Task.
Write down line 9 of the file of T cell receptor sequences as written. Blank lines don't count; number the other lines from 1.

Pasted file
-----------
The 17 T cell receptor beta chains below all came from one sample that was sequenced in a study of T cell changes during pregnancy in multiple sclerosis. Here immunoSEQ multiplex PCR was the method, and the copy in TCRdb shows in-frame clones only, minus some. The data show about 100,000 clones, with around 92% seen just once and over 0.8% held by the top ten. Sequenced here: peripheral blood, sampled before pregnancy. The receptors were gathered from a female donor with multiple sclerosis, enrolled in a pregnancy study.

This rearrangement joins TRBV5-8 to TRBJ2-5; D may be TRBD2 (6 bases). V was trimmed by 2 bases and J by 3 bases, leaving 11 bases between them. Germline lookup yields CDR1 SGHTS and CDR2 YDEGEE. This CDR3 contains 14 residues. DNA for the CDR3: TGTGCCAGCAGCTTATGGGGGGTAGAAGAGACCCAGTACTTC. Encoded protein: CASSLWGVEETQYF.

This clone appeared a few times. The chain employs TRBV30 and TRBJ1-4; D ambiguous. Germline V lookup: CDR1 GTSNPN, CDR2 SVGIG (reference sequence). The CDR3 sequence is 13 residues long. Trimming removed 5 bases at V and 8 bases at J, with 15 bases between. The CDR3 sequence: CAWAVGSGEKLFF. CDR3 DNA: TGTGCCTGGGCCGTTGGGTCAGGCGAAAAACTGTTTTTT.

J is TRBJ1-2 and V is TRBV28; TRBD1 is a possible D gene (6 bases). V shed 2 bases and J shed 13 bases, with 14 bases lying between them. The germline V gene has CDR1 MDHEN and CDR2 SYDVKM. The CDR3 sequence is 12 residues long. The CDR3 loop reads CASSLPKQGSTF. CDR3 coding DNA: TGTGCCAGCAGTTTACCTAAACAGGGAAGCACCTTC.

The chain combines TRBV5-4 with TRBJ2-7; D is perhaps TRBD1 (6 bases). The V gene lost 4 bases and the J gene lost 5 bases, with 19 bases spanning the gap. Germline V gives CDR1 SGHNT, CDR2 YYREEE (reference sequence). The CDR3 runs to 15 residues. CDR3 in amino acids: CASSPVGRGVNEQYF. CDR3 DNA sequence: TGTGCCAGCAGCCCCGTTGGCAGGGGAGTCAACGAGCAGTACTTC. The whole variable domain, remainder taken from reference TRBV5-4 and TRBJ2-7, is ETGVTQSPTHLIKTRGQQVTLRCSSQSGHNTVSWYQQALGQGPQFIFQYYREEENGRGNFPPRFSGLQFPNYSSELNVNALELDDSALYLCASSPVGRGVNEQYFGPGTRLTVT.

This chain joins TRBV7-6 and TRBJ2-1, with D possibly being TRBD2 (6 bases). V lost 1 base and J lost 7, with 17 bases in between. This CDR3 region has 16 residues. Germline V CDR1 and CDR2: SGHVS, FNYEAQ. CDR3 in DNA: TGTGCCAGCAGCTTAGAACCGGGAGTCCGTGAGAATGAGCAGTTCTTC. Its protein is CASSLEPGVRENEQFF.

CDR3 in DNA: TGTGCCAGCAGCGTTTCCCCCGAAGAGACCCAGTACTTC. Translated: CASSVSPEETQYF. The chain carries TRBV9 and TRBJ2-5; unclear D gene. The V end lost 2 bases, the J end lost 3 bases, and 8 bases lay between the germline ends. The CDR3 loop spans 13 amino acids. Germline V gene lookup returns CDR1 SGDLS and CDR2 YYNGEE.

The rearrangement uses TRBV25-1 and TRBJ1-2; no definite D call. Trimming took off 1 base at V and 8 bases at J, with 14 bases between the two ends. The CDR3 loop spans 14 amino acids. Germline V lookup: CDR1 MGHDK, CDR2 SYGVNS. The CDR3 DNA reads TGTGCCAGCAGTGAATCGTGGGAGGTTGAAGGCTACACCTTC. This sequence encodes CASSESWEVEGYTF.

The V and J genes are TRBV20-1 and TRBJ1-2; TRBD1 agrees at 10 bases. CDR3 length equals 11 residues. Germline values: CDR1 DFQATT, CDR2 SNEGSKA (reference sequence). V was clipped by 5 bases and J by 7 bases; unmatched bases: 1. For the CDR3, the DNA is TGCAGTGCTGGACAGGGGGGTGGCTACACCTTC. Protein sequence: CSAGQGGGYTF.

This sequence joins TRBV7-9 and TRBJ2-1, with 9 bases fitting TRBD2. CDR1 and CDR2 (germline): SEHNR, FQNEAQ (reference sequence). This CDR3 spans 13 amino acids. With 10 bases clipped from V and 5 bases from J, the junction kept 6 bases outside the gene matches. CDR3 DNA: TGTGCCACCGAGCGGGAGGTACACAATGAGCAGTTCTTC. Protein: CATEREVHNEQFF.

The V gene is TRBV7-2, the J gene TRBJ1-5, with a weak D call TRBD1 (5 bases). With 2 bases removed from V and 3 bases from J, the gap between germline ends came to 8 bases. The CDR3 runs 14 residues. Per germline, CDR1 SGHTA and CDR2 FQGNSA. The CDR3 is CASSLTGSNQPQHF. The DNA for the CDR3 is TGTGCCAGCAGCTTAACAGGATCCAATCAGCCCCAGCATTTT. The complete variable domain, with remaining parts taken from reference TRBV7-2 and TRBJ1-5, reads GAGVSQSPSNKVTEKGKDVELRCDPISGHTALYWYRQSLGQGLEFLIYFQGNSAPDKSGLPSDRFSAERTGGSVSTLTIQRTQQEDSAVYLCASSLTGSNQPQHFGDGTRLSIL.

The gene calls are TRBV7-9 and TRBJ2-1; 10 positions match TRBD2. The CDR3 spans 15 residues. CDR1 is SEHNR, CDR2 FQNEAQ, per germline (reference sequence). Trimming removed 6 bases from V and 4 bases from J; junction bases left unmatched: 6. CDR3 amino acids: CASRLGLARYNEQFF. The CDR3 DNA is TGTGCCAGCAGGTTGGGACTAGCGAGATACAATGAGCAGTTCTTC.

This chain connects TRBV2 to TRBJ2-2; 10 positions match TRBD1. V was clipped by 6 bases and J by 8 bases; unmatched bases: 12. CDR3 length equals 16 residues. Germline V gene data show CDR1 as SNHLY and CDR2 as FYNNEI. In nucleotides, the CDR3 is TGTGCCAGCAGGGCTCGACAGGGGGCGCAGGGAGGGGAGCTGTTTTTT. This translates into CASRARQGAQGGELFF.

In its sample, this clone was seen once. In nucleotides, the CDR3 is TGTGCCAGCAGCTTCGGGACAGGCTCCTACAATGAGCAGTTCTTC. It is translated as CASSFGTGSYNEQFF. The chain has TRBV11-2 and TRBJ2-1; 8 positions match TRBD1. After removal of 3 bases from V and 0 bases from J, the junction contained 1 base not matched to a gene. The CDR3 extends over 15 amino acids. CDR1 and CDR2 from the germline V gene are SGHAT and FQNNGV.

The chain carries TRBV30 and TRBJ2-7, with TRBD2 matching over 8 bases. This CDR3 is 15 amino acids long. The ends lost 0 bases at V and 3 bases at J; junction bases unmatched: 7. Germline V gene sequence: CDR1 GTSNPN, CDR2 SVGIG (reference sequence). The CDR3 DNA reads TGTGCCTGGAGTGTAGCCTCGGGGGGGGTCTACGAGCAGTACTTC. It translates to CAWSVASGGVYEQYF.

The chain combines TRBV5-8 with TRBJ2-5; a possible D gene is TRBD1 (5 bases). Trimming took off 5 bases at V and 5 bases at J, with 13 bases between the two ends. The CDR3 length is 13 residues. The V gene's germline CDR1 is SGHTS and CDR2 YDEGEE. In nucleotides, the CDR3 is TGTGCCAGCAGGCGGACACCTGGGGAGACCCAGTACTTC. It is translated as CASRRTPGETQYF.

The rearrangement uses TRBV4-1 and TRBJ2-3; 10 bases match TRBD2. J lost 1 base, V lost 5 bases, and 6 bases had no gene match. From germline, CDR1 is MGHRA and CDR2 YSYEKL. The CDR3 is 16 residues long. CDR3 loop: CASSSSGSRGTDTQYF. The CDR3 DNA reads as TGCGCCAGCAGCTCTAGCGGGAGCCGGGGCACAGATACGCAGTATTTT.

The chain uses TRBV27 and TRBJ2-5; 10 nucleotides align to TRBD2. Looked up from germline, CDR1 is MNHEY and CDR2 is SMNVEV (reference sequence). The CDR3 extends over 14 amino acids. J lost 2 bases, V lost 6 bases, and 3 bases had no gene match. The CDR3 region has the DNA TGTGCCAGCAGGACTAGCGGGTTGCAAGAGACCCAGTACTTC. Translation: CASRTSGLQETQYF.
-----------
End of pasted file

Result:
The V and J genes are TRBV20-1 and TRBJ1-2; TRBD1 agrees at 10 bases. CDR3 length equals 11 residues. Germline values: CDR1 DFQATT, CDR2 SNEGSKA (reference sequence). V was clipped by 5 bases and J by 7 bases; unmatched bases: 1. For the CDR3, the DNA is TGCAGTGCTGGACAGGGGGGTGGCTACACCTTC. Protein sequence: CSAGQGGGYTF.